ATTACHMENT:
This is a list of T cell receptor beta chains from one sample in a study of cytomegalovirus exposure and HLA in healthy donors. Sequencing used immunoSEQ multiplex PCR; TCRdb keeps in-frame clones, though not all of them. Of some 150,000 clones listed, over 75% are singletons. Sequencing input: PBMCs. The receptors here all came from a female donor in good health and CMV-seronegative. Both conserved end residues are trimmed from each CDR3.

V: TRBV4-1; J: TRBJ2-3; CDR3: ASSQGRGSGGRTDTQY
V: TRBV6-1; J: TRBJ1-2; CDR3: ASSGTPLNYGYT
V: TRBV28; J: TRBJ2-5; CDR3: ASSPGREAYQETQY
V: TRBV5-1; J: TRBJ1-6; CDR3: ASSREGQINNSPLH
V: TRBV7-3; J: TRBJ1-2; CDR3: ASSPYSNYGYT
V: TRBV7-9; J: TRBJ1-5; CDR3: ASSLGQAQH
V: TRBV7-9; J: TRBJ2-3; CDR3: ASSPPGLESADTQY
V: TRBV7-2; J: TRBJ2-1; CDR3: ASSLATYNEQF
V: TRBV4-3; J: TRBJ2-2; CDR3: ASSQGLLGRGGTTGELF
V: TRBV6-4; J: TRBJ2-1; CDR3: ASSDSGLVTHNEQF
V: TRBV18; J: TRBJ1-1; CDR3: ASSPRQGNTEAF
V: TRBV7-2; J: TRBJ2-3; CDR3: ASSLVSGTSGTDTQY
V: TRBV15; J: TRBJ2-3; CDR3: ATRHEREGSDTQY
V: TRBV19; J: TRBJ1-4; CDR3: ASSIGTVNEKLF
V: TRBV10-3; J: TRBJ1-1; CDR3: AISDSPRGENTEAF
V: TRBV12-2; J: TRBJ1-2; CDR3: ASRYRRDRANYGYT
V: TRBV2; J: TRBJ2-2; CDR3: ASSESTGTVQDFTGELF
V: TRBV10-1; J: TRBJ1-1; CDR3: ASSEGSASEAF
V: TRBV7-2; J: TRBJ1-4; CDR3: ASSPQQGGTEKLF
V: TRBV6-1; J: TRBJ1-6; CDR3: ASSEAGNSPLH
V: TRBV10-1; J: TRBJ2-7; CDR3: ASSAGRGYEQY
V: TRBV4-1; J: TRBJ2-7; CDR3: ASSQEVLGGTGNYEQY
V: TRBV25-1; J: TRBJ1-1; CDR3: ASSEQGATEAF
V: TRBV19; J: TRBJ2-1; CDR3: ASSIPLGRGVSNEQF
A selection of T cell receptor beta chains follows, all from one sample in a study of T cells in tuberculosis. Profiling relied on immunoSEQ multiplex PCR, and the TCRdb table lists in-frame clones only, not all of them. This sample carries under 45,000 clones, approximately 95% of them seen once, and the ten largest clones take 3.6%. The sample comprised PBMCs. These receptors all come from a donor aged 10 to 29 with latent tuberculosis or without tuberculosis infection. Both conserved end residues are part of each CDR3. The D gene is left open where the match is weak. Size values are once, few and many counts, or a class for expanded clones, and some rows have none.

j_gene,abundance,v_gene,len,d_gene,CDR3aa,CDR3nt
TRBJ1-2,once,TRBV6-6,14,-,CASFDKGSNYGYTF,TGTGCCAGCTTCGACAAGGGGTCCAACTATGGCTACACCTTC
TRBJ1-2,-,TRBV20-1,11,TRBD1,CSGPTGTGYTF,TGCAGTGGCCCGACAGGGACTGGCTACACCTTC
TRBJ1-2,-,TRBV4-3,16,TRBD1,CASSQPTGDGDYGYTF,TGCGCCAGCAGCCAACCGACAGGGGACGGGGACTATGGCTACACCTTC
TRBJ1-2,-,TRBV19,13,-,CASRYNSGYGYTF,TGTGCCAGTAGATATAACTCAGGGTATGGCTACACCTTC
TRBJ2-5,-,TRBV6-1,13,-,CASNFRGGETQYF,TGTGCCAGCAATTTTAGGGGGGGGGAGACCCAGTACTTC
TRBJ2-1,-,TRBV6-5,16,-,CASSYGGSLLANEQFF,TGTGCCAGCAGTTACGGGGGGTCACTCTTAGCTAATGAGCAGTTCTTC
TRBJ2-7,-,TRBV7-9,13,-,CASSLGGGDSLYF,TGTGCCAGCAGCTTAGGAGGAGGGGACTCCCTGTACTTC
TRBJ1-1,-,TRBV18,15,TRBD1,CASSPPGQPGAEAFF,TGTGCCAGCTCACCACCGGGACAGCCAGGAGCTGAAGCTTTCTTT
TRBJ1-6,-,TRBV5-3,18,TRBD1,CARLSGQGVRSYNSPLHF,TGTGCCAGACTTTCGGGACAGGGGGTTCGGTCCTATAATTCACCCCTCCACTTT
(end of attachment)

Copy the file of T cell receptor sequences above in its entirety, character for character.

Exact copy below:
This is a list of T cell receptor beta chains from one sample in a study of cytomegalovirus exposure and HLA in healthy donors. Sequencing used immunoSEQ multiplex PCR; TCRdb keeps in-frame clones, though not all of them. Of some 150,000 clones listed, over 75% are singletons. Sequencing input: PBMCs. The receptors here all came from a female donor in good health and CMV-seronegative. Both conserved end residues are trimmed from each CDR3.

V: TRBV4-1; J: TRBJ2-3; CDR3: ASSQGRGSGGRTDTQY
V: TRBV6-1; J: TRBJ1-2; CDR3: ASSGTPLNYGYT
V: TRBV28; J: TRBJ2-5; CDR3: ASSPGREAYQETQY
V: TRBV5-1; J: TRBJ1-6; CDR3: ASSREGQINNSPLH
V: TRBV7-3; J: TRBJ1-2; CDR3: ASSPYSNYGYT
V: TRBV7-9; J: TRBJ1-5; CDR3: ASSLGQAQH
V: TRBV7-9; J: TRBJ2-3; CDR3: ASSPPGLESADTQY
V: TRBV7-2; J: TRBJ2-1; CDR3: ASSLATYNEQF
V: TRBV4-3; J: TRBJ2-2; CDR3: ASSQGLLGRGGTTGELF
V: TRBV6-4; J: TRBJ2-1; CDR3: ASSDSGLVTHNEQF
V: TRBV18; J: TRBJ1-1; CDR3: ASSPRQGNTEAF
V: TRBV7-2; J: TRBJ2-3; CDR3: ASSLVSGTSGTDTQY
V: TRBV15; J: TRBJ2-3; CDR3: ATRHEREGSDTQY
V: TRBV19; J: TRBJ1-4; CDR3: ASSIGTVNEKLF
V: TRBV10-3; J: TRBJ1-1; CDR3: AISDSPRGENTEAF
V: TRBV12-2; J: TRBJ1-2; CDR3: ASRYRRDRANYGYT
V: TRBV2; J: TRBJ2-2; CDR3: ASSESTGTVQDFTGELF
V: TRBV10-1; J: TRBJ1-1; CDR3: ASSEGSASEAF
V: TRBV7-2; J: TRBJ1-4; CDR3: ASSPQQGGTEKLF
V: TRBV6-1; J: TRBJ1-6; CDR3: ASSEAGNSPLH
V: TRBV10-1; J: TRBJ2-7; CDR3: ASSAGRGYEQY
V: TRBV4-1; J: TRBJ2-7; CDR3: ASSQEVLGGTGNYEQY
V: TRBV25-1; J: TRBJ1-1; CDR3: ASSEQGATEAF
V: TRBV19; J: TRBJ2-1; CDR3: ASSIPLGRGVSNEQF
A selection of T cell receptor beta chains follows, all from one sample in a study of T cells in tuberculosis. Profiling relied on immunoSEQ multiplex PCR, and the TCRdb table lists in-frame clones only, not all of them. This sample carries under 45,000 clones, approximately 95% of them seen once, and the ten largest clones take 3.6%. The sample comprised PBMCs. These receptors all come from a donor aged 10 to 29 with latent tuberculosis or without tuberculosis infection. Both conserved end residues are part of each CDR3. The D gene is left open where the match is weak. Size values are once, few and many counts, or a class for expanded clones, and some rows have none.

j_gene,abundance,v_gene,len,d_gene,CDR3aa,CDR3nt
TRBJ1-2,once,TRBV6-6,14,-,CASFDKGSNYGYTF,TGTGCCAGCTTCGACAAGGGGTCCAACTATGGCTACACCTTC
TRBJ1-2,-,TRBV20-1,11,TRBD1,CSGPTGTGYTF,TGCAGTGGCCCGACAGGGACTGGCTACACCTTC
TRBJ1-2,-,TRBV4-3,16,TRBD1,CASSQPTGDGDYGYTF,TGCGCCAGCAGCCAACCGACAGGGGACGGGGACTATGGCTACACCTTC
TRBJ1-2,-,TRBV19,13,-,CASRYNSGYGYTF,TGTGCCAGTAGATATAACTCAGGGTATGGCTACACCTTC
TRBJ2-5,-,TRBV6-1,13,-,CASNFRGGETQYF,TGTGCCAGCAATTTTAGGGGGGGGGAGACCCAGTACTTC
TRBJ2-1,-,TRBV6-5,16,-,CASSYGGSLLANEQFF,TGTGCCAGCAGTTACGGGGGGTCACTCTTAGCTAATGAGCAGTTCTTC
TRBJ2-7,-,TRBV7-9,13,-,CASSLGGGDSLYF,TGTGCCAGCAGCTTAGGAGGAGGGGACTCCCTGTACTTC
TRBJ1-1,-,TRBV18,15,TRBD1,CASSPPGQPGAEAFF,TGTGCCAGCTCACCACCGGGACAGCCAGGAGCTGAAGCTTTCTTT
TRBJ1-6,-,TRBV5-3,18,TRBD1,CARLSGQGVRSYNSPLHF,TGTGCCAGACTTTCGGGACAGGGGGTTCGGTCCTATAATTCACCCCTCCACTTT